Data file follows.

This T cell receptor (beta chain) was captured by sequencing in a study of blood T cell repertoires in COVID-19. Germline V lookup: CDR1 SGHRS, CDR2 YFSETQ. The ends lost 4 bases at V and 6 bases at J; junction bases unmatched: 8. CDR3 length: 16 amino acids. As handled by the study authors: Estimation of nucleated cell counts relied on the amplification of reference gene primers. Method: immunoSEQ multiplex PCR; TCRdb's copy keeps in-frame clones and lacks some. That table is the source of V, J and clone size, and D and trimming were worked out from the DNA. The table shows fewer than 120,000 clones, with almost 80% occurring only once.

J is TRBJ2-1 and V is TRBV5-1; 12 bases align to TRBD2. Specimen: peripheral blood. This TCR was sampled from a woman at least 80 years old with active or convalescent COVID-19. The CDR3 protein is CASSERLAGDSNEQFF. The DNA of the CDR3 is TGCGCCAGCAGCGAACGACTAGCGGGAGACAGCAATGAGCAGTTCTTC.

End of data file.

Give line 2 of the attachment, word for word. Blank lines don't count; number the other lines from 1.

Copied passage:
J is TRBJ2-1 and V is TRBV5-1; 12 bases align to TRBD2. Specimen: peripheral blood. This TCR was sampled from a woman at least 80 years old with active or convalescent COVID-19. The CDR3 protein is CASSERLAGDSNEQFF. The DNA of the CDR3 is TGCGCCAGCAGCGAACGACTAGCGGGAGACAGCAATGAGCAGTTCTTC.